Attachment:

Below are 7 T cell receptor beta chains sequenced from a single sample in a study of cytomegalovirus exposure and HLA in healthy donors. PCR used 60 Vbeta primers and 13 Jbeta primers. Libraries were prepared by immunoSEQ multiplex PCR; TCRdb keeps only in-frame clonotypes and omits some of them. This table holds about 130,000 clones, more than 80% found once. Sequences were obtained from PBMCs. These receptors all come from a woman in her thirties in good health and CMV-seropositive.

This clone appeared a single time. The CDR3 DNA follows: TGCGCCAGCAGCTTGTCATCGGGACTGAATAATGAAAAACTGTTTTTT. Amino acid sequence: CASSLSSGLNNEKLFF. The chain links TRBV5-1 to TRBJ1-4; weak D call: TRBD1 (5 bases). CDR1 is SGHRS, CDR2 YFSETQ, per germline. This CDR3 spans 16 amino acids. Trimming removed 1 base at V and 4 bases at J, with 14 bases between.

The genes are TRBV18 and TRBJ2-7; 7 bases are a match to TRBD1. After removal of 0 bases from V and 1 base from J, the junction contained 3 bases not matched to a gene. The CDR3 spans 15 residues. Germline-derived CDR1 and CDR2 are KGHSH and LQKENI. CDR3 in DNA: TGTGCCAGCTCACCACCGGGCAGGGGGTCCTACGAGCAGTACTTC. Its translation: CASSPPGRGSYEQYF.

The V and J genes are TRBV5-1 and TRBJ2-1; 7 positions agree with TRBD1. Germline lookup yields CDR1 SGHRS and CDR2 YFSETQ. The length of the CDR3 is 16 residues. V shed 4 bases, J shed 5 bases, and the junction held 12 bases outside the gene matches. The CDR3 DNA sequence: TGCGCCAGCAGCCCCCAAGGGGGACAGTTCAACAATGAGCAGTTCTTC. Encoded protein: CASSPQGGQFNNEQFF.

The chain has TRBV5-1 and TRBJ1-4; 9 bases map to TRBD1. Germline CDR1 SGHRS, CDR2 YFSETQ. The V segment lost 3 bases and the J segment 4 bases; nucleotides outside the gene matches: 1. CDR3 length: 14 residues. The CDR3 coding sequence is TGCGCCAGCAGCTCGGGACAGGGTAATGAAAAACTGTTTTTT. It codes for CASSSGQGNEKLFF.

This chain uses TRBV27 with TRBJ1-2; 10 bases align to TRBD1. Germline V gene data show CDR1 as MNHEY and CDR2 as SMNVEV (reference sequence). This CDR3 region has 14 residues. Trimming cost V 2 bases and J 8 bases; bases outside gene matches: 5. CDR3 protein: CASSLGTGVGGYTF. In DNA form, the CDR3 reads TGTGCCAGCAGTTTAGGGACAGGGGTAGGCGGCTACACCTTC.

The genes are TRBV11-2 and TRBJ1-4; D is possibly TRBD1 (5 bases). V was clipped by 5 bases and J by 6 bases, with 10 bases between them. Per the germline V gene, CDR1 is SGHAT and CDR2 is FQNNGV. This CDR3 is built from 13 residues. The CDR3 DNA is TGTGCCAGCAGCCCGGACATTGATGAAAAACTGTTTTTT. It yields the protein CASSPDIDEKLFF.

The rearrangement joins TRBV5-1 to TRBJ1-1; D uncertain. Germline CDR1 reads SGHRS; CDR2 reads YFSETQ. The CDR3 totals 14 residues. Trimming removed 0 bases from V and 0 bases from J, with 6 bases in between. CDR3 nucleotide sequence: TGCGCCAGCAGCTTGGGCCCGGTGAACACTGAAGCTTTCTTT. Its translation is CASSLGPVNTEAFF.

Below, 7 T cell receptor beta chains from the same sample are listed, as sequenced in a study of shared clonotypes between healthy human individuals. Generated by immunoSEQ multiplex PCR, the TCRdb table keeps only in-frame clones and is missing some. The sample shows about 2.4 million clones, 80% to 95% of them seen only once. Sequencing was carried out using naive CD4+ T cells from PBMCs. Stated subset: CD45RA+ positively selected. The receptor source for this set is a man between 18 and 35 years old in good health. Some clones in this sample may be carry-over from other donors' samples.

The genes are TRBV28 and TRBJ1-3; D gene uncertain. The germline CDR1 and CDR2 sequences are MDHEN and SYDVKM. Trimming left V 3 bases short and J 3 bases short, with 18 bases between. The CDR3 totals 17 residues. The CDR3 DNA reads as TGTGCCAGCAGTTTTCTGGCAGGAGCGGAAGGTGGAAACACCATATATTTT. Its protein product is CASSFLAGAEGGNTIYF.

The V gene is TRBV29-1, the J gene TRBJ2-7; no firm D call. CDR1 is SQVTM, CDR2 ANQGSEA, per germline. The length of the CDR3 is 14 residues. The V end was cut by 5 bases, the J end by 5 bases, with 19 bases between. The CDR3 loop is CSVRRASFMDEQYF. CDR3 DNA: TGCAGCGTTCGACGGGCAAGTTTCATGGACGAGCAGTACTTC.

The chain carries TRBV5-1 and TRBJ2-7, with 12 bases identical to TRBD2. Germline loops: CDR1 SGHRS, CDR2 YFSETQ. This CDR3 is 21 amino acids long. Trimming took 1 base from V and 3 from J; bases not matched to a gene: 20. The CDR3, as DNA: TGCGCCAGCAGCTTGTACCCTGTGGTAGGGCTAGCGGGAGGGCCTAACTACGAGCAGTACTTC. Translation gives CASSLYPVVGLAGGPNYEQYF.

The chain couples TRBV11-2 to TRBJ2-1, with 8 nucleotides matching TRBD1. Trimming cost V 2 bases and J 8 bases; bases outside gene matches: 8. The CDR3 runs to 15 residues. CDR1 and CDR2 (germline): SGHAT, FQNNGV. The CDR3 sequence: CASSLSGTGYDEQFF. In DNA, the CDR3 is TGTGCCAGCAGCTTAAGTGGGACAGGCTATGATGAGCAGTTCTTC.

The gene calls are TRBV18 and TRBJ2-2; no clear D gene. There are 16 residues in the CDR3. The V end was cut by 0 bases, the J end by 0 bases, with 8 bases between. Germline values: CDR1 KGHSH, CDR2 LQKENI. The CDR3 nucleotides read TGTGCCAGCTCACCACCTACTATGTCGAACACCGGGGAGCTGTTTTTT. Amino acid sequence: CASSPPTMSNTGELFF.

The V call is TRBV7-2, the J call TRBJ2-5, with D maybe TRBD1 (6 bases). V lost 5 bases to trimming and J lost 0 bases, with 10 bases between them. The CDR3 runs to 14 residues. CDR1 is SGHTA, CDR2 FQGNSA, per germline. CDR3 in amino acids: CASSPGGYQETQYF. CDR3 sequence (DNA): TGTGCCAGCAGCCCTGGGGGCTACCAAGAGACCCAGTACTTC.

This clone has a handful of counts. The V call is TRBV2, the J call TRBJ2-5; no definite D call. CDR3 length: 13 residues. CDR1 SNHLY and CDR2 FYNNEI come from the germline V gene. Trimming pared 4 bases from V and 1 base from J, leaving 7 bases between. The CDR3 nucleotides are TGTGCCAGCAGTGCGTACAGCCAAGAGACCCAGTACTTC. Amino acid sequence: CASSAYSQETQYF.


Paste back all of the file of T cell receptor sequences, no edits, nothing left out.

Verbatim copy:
Below are 7 T cell receptor beta chains sequenced from a single sample in a study of cytomegalovirus exposure and HLA in healthy donors. PCR used 60 Vbeta primers and 13 Jbeta primers. Libraries were prepared by immunoSEQ multiplex PCR; TCRdb keeps only in-frame clonotypes and omits some of them. This table holds about 130,000 clones, more than 80% found once. Sequences were obtained from PBMCs. These receptors all come from a woman in her thirties in good health and CMV-seropositive.

This clone appeared a single time. The CDR3 DNA follows: TGCGCCAGCAGCTTGTCATCGGGACTGAATAATGAAAAACTGTTTTTT. Amino acid sequence: CASSLSSGLNNEKLFF. The chain links TRBV5-1 to TRBJ1-4; weak D call: TRBD1 (5 bases). CDR1 is SGHRS, CDR2 YFSETQ, per germline. This CDR3 spans 16 amino acids. Trimming removed 1 base at V and 4 bases at J, with 14 bases between.

The genes are TRBV18 and TRBJ2-7; 7 bases are a match to TRBD1. After removal of 0 bases from V and 1 base from J, the junction contained 3 bases not matched to a gene. The CDR3 spans 15 residues. Germline-derived CDR1 and CDR2 are KGHSH and LQKENI. CDR3 in DNA: TGTGCCAGCTCACCACCGGGCAGGGGGTCCTACGAGCAGTACTTC. Its translation: CASSPPGRGSYEQYF.

The V and J genes are TRBV5-1 and TRBJ2-1; 7 positions agree with TRBD1. Germline lookup yields CDR1 SGHRS and CDR2 YFSETQ. The length of the CDR3 is 16 residues. V shed 4 bases, J shed 5 bases, and the junction held 12 bases outside the gene matches. The CDR3 DNA sequence: TGCGCCAGCAGCCCCCAAGGGGGACAGTTCAACAATGAGCAGTTCTTC. Encoded protein: CASSPQGGQFNNEQFF.

The chain has TRBV5-1 and TRBJ1-4; 9 bases map to TRBD1. Germline CDR1 SGHRS, CDR2 YFSETQ. The V segment lost 3 bases and the J segment 4 bases; nucleotides outside the gene matches: 1. CDR3 length: 14 residues. The CDR3 coding sequence is TGCGCCAGCAGCTCGGGACAGGGTAATGAAAAACTGTTTTTT. It codes for CASSSGQGNEKLFF.

This chain uses TRBV27 with TRBJ1-2; 10 bases align to TRBD1. Germline V gene data show CDR1 as MNHEY and CDR2 as SMNVEV (reference sequence). This CDR3 region has 14 residues. Trimming cost V 2 bases and J 8 bases; bases outside gene matches: 5. CDR3 protein: CASSLGTGVGGYTF. In DNA form, the CDR3 reads TGTGCCAGCAGTTTAGGGACAGGGGTAGGCGGCTACACCTTC.

The genes are TRBV11-2 and TRBJ1-4; D is possibly TRBD1 (5 bases). V was clipped by 5 bases and J by 6 bases, with 10 bases between them. Per the germline V gene, CDR1 is SGHAT and CDR2 is FQNNGV. This CDR3 is built from 13 residues. The CDR3 DNA is TGTGCCAGCAGCCCGGACATTGATGAAAAACTGTTTTTT. It yields the protein CASSPDIDEKLFF.

The rearrangement joins TRBV5-1 to TRBJ1-1; D uncertain. Germline CDR1 reads SGHRS; CDR2 reads YFSETQ. The CDR3 totals 14 residues. Trimming removed 0 bases from V and 0 bases from J, with 6 bases in between. CDR3 nucleotide sequence: TGCGCCAGCAGCTTGGGCCCGGTGAACACTGAAGCTTTCTTT. Its translation is CASSLGPVNTEAFF.

Below, 7 T cell receptor beta chains from the same sample are listed, as sequenced in a study of shared clonotypes between healthy human individuals. Generated by immunoSEQ multiplex PCR, the TCRdb table keeps only in-frame clones and is missing some. The sample shows about 2.4 million clones, 80% to 95% of them seen only once. Sequencing was carried out using naive CD4+ T cells from PBMCs. Stated subset: CD45RA+ positively selected. The receptor source for this set is a man between 18 and 35 years old in good health. Some clones in this sample may be carry-over from other donors' samples.

The genes are TRBV28 and TRBJ1-3; D gene uncertain. The germline CDR1 and CDR2 sequences are MDHEN and SYDVKM. Trimming left V 3 bases short and J 3 bases short, with 18 bases between. The CDR3 totals 17 residues. The CDR3 DNA reads as TGTGCCAGCAGTTTTCTGGCAGGAGCGGAAGGTGGAAACACCATATATTTT. Its protein product is CASSFLAGAEGGNTIYF.

The V gene is TRBV29-1, the J gene TRBJ2-7; no firm D call. CDR1 is SQVTM, CDR2 ANQGSEA, per germline. The length of the CDR3 is 14 residues. The V end was cut by 5 bases, the J end by 5 bases, with 19 bases between. The CDR3 loop is CSVRRASFMDEQYF. CDR3 DNA: TGCAGCGTTCGACGGGCAAGTTTCATGGACGAGCAGTACTTC.

The chain carries TRBV5-1 and TRBJ2-7, with 12 bases identical to TRBD2. Germline loops: CDR1 SGHRS, CDR2 YFSETQ. This CDR3 is 21 amino acids long. Trimming took 1 base from V and 3 from J; bases not matched to a gene: 20. The CDR3, as DNA: TGCGCCAGCAGCTTGTACCCTGTGGTAGGGCTAGCGGGAGGGCCTAACTACGAGCAGTACTTC. Translation gives CASSLYPVVGLAGGPNYEQYF.

The chain couples TRBV11-2 to TRBJ2-1, with 8 nucleotides matching TRBD1. Trimming cost V 2 bases and J 8 bases; bases outside gene matches: 8. The CDR3 runs to 15 residues. CDR1 and CDR2 (germline): SGHAT, FQNNGV. The CDR3 sequence: CASSLSGTGYDEQFF. In DNA, the CDR3 is TGTGCCAGCAGCTTAAGTGGGACAGGCTATGATGAGCAGTTCTTC.

The gene calls are TRBV18 and TRBJ2-2; no clear D gene. There are 16 residues in the CDR3. The V end was cut by 0 bases, the J end by 0 bases, with 8 bases between. Germline values: CDR1 KGHSH, CDR2 LQKENI. The CDR3 nucleotides read TGTGCCAGCTCACCACCTACTATGTCGAACACCGGGGAGCTGTTTTTT. Amino acid sequence: CASSPPTMSNTGELFF.

The V call is TRBV7-2, the J call TRBJ2-5, with D maybe TRBD1 (6 bases). V lost 5 bases to trimming and J lost 0 bases, with 10 bases between them. The CDR3 runs to 14 residues. CDR1 is SGHTA, CDR2 FQGNSA, per germline. CDR3 in amino acids: CASSPGGYQETQYF. CDR3 sequence (DNA): TGTGCCAGCAGCCCTGGGGGCTACCAAGAGACCCAGTACTTC.

This clone has a handful of counts. The V call is TRBV2, the J call TRBJ2-5; no definite D call. CDR3 length: 13 residues. CDR1 SNHLY and CDR2 FYNNEI come from the germline V gene. Trimming pared 4 bases from V and 1 base from J, leaving 7 bases between. The CDR3 nucleotides are TGTGCCAGCAGTGCGTACAGCCAAGAGACCCAGTACTTC. Amino acid sequence: CASSAYSQETQYF.